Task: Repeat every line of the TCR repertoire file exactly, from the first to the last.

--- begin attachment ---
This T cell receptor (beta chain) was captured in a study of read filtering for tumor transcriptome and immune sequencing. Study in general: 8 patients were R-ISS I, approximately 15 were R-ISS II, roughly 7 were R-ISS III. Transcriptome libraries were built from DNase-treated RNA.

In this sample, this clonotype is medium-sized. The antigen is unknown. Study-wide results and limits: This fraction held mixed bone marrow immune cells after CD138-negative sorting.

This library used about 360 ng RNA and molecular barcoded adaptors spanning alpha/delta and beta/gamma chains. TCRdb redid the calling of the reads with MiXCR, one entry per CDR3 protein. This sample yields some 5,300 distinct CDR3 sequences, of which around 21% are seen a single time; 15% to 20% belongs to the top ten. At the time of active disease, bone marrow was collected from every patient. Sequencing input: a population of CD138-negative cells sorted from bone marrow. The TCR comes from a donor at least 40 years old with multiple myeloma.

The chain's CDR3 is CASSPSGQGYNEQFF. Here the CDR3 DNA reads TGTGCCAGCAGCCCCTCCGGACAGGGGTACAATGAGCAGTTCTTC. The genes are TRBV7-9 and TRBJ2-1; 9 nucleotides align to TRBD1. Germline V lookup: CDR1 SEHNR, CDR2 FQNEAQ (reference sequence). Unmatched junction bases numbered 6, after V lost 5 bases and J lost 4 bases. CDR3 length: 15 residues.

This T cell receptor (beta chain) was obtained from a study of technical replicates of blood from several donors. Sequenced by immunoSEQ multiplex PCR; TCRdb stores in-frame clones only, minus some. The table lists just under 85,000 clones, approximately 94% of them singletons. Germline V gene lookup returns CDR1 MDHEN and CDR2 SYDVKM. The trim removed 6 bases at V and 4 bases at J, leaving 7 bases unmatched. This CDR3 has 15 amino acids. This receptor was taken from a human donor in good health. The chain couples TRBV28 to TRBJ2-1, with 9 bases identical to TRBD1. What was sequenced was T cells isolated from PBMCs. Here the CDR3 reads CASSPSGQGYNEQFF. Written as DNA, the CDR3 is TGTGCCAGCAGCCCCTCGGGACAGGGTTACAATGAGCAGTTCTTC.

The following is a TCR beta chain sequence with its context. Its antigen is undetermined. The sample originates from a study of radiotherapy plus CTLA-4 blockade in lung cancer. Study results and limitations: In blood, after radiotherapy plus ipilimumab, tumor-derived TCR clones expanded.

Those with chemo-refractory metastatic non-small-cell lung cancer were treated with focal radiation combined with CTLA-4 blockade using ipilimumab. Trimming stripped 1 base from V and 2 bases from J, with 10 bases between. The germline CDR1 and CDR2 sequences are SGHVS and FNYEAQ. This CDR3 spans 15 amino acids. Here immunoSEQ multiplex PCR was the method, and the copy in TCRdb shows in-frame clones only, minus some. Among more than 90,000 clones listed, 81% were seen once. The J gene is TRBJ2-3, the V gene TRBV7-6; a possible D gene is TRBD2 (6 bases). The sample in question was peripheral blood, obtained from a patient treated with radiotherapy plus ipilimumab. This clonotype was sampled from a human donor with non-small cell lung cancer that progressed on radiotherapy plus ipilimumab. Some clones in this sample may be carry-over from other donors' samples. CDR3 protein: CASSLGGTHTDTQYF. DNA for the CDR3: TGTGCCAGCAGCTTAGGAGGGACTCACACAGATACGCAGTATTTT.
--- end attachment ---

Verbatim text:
This T cell receptor (beta chain) was captured in a study of read filtering for tumor transcriptome and immune sequencing. Study in general: 8 patients were R-ISS I, approximately 15 were R-ISS II, roughly 7 were R-ISS III. Transcriptome libraries were built from DNase-treated RNA.

In this sample, this clonotype is medium-sized. The antigen is unknown. Study-wide results and limits: This fraction held mixed bone marrow immune cells after CD138-negative sorting.

This library used about 360 ng RNA and molecular barcoded adaptors spanning alpha/delta and beta/gamma chains. TCRdb redid the calling of the reads with MiXCR, one entry per CDR3 protein. This sample yields some 5,300 distinct CDR3 sequences, of which around 21% are seen a single time; 15% to 20% belongs to the top ten. At the time of active disease, bone marrow was collected from every patient. Sequencing input: a population of CD138-negative cells sorted from bone marrow. The TCR comes from a donor at least 40 years old with multiple myeloma.

The chain's CDR3 is CASSPSGQGYNEQFF. Here the CDR3 DNA reads TGTGCCAGCAGCCCCTCCGGACAGGGGTACAATGAGCAGTTCTTC. The genes are TRBV7-9 and TRBJ2-1; 9 nucleotides align to TRBD1. Germline V lookup: CDR1 SEHNR, CDR2 FQNEAQ (reference sequence). Unmatched junction bases numbered 6, after V lost 5 bases and J lost 4 bases. CDR3 length: 15 residues.

This T cell receptor (beta chain) was obtained from a study of technical replicates of blood from several donors. Sequenced by immunoSEQ multiplex PCR; TCRdb stores in-frame clones only, minus some. The table lists just under 85,000 clones, approximately 94% of them singletons. Germline V gene lookup returns CDR1 MDHEN and CDR2 SYDVKM. The trim removed 6 bases at V and 4 bases at J, leaving 7 bases unmatched. This CDR3 has 15 amino acids. This receptor was taken from a human donor in good health. The chain couples TRBV28 to TRBJ2-1, with 9 bases identical to TRBD1. What was sequenced was T cells isolated from PBMCs. Here the CDR3 reads CASSPSGQGYNEQFF. Written as DNA, the CDR3 is TGTGCCAGCAGCCCCTCGGGACAGGGTTACAATGAGCAGTTCTTC.

The following is a TCR beta chain sequence with its context. Its antigen is undetermined. The sample originates from a study of radiotherapy plus CTLA-4 blockade in lung cancer. Study results and limitations: In blood, after radiotherapy plus ipilimumab, tumor-derived TCR clones expanded.

Those with chemo-refractory metastatic non-small-cell lung cancer were treated with focal radiation combined with CTLA-4 blockade using ipilimumab. Trimming stripped 1 base from V and 2 bases from J, with 10 bases between. The germline CDR1 and CDR2 sequences are SGHVS and FNYEAQ. This CDR3 spans 15 amino acids. Here immunoSEQ multiplex PCR was the method, and the copy in TCRdb shows in-frame clones only, minus some. Among more than 90,000 clones listed, 81% were seen once. The J gene is TRBJ2-3, the V gene TRBV7-6; a possible D gene is TRBD2 (6 bases). The sample in question was peripheral blood, obtained from a patient treated with radiotherapy plus ipilimumab. This clonotype was sampled from a human donor with non-small cell lung cancer that progressed on radiotherapy plus ipilimumab. Some clones in this sample may be carry-over from other donors' samples. CDR3 protein: CASSLGGTHTDTQYF. DNA for the CDR3: TGTGCCAGCAGCTTAGGAGGGACTCACACAGATACGCAGTATTTT.